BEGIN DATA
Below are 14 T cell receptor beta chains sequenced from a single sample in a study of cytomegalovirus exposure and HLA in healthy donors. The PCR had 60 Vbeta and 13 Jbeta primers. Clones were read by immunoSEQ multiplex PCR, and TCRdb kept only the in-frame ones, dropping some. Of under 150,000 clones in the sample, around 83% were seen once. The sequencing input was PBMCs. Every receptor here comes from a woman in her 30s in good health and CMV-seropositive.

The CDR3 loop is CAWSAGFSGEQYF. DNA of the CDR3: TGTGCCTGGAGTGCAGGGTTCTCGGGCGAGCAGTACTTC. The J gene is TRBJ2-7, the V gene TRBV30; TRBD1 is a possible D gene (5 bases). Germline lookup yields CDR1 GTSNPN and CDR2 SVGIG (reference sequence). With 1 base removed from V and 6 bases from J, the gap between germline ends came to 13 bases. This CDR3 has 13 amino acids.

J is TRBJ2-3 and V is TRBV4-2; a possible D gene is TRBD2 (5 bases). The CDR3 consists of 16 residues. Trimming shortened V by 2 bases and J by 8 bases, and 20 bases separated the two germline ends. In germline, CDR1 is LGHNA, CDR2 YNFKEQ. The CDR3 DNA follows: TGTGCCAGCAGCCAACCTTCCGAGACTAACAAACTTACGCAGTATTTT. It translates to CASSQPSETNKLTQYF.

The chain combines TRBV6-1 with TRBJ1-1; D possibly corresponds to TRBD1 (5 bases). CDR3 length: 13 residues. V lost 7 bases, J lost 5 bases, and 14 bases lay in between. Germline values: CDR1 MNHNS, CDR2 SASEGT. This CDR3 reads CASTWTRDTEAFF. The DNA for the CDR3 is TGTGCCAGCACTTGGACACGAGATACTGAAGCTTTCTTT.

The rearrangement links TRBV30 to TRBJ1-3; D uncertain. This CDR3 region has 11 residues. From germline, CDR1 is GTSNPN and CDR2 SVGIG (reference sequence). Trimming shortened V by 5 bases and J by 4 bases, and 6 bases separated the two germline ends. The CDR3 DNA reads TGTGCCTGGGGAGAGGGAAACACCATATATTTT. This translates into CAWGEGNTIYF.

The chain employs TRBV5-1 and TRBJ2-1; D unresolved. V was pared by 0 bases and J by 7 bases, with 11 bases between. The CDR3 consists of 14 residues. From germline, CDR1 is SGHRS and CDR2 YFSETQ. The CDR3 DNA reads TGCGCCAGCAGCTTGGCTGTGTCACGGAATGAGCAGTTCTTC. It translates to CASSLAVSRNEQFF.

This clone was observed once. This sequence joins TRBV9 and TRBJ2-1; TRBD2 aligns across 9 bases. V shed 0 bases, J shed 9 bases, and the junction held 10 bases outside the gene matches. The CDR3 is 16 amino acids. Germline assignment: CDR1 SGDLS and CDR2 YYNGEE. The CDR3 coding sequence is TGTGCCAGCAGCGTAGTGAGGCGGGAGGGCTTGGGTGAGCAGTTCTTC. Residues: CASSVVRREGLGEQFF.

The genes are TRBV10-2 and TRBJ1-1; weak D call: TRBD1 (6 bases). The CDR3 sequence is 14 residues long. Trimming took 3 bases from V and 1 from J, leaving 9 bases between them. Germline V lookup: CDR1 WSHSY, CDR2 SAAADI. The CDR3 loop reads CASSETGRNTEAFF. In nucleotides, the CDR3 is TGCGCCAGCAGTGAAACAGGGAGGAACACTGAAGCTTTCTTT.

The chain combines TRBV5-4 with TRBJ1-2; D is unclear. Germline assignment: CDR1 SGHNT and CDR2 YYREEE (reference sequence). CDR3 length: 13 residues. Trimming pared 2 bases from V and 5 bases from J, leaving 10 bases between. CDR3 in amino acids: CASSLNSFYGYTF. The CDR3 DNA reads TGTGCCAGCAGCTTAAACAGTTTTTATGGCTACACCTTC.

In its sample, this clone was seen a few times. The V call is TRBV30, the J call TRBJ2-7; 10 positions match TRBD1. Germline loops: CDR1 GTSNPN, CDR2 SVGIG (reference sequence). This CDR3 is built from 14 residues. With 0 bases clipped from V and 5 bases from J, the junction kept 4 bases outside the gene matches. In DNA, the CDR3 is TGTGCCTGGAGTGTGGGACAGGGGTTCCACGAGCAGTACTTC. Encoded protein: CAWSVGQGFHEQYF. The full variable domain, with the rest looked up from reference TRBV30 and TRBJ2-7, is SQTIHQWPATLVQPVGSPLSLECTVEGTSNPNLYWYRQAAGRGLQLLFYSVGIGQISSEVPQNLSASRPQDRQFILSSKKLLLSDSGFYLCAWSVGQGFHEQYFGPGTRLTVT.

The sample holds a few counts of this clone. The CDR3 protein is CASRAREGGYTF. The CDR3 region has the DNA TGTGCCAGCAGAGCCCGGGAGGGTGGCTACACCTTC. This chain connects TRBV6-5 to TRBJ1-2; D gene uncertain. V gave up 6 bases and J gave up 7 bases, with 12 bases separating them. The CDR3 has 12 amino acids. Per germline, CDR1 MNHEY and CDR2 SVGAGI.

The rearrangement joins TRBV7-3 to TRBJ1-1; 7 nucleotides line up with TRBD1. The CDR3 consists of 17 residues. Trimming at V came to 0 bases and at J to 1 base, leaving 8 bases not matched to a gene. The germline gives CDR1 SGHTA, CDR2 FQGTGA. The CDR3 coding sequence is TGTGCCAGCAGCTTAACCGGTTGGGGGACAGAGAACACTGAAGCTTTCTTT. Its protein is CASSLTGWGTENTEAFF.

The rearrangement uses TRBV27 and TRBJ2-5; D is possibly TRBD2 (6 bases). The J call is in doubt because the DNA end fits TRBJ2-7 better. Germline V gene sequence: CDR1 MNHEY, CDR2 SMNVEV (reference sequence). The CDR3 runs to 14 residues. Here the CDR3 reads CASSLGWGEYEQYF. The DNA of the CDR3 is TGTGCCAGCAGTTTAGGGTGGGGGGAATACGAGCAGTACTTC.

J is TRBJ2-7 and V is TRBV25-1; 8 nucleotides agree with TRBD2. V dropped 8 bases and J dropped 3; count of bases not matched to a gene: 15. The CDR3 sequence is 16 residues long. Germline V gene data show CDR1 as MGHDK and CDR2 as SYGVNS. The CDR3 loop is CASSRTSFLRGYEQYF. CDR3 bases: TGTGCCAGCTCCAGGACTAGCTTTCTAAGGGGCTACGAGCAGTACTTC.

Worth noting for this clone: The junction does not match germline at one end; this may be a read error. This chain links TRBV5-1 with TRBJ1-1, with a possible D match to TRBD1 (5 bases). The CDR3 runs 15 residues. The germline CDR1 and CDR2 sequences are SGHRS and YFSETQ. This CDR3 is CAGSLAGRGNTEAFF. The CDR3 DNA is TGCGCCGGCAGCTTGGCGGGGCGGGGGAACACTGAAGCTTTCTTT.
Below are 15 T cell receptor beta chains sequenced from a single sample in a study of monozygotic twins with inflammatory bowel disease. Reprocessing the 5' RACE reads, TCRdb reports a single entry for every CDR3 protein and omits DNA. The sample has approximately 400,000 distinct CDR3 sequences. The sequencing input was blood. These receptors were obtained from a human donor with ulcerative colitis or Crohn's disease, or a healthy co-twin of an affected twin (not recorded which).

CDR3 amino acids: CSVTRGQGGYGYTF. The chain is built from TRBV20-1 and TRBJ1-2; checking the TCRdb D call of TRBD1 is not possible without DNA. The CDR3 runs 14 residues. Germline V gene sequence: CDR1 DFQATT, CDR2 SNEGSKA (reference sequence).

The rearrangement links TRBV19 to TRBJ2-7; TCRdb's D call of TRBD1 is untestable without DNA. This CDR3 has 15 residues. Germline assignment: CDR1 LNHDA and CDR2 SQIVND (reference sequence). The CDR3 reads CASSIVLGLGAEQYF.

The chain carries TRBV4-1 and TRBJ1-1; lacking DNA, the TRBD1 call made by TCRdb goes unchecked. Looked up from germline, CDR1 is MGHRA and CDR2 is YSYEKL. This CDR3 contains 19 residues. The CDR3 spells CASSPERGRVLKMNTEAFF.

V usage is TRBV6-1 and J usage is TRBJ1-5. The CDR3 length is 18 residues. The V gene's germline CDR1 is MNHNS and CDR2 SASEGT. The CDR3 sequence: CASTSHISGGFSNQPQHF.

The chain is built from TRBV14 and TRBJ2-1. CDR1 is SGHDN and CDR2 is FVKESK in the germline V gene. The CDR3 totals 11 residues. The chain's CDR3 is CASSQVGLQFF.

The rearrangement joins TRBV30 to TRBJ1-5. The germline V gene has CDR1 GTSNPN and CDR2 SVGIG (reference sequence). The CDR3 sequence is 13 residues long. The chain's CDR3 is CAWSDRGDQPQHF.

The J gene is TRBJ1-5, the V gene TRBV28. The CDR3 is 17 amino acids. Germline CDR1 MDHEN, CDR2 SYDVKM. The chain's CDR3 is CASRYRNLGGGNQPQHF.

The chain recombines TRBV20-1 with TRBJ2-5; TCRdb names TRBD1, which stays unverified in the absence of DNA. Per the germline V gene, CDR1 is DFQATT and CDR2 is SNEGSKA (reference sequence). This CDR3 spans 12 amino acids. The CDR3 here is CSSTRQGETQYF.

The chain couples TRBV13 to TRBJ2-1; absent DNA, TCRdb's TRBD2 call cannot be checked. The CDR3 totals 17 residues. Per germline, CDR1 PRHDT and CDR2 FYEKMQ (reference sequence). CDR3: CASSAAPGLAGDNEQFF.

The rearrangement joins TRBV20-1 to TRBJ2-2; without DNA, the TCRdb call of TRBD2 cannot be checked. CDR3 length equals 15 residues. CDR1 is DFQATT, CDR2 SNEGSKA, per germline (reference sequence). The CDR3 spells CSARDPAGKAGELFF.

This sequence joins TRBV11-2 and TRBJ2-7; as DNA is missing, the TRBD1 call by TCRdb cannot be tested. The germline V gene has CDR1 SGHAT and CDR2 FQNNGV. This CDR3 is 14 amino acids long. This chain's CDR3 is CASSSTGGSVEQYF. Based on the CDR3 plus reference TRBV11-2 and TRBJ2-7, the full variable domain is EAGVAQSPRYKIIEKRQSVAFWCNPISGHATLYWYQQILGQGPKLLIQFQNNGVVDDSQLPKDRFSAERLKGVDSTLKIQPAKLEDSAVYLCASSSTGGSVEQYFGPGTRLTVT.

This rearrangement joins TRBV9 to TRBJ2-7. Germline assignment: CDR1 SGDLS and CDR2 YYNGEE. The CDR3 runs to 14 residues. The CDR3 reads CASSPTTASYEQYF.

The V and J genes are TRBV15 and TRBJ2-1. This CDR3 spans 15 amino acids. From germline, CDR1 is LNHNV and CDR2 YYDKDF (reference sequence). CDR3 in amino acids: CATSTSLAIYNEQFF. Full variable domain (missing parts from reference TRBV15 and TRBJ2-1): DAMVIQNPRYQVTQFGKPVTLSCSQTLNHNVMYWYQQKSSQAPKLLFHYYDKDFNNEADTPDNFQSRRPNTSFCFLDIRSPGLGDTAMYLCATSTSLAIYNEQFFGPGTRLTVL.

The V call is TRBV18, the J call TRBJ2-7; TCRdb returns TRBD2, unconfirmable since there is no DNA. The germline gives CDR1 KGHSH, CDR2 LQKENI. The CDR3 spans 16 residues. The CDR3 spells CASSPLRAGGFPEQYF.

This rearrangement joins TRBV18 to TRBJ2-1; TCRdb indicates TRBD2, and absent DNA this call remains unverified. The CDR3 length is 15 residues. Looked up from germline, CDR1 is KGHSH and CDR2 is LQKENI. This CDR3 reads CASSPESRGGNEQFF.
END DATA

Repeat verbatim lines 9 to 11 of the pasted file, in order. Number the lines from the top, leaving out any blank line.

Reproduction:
The chain combines TRBV5-4 with TRBJ1-2; D is unclear. Germline assignment: CDR1 SGHNT and CDR2 YYREEE (reference sequence). CDR3 length: 13 residues. Trimming pared 2 bases from V and 5 bases from J, leaving 10 bases between. CDR3 in amino acids: CASSLNSFYGYTF. The CDR3 DNA reads TGTGCCAGCAGCTTAAACAGTTTTTATGGCTACACCTTC.

In its sample, this clone was seen a few times. The V call is TRBV30, the J call TRBJ2-7; 10 positions match TRBD1. Germline loops: CDR1 GTSNPN, CDR2 SVGIG (reference sequence). This CDR3 is built from 14 residues. With 0 bases clipped from V and 5 bases from J, the junction kept 4 bases outside the gene matches. In DNA, the CDR3 is TGTGCCTGGAGTGTGGGACAGGGGTTCCACGAGCAGTACTTC. Encoded protein: CAWSVGQGFHEQYF. The full variable domain, with the rest looked up from reference TRBV30 and TRBJ2-7, is SQTIHQWPATLVQPVGSPLSLECTVEGTSNPNLYWYRQAAGRGLQLLFYSVGIGQISSEVPQNLSASRPQDRQFILSSKKLLLSDSGFYLCAWSVGQGFHEQYFGPGTRLTVT.

The sample holds a few counts of this clone. The CDR3 protein is CASRAREGGYTF. The CDR3 region has the DNA TGTGCCAGCAGAGCCCGGGAGGGTGGCTACACCTTC. This chain connects TRBV6-5 to TRBJ1-2; D gene uncertain. V gave up 6 bases and J gave up 7 bases, with 12 bases separating them. The CDR3 has 12 amino acids. Per germline, CDR1 MNHEY and CDR2 SVGAGI.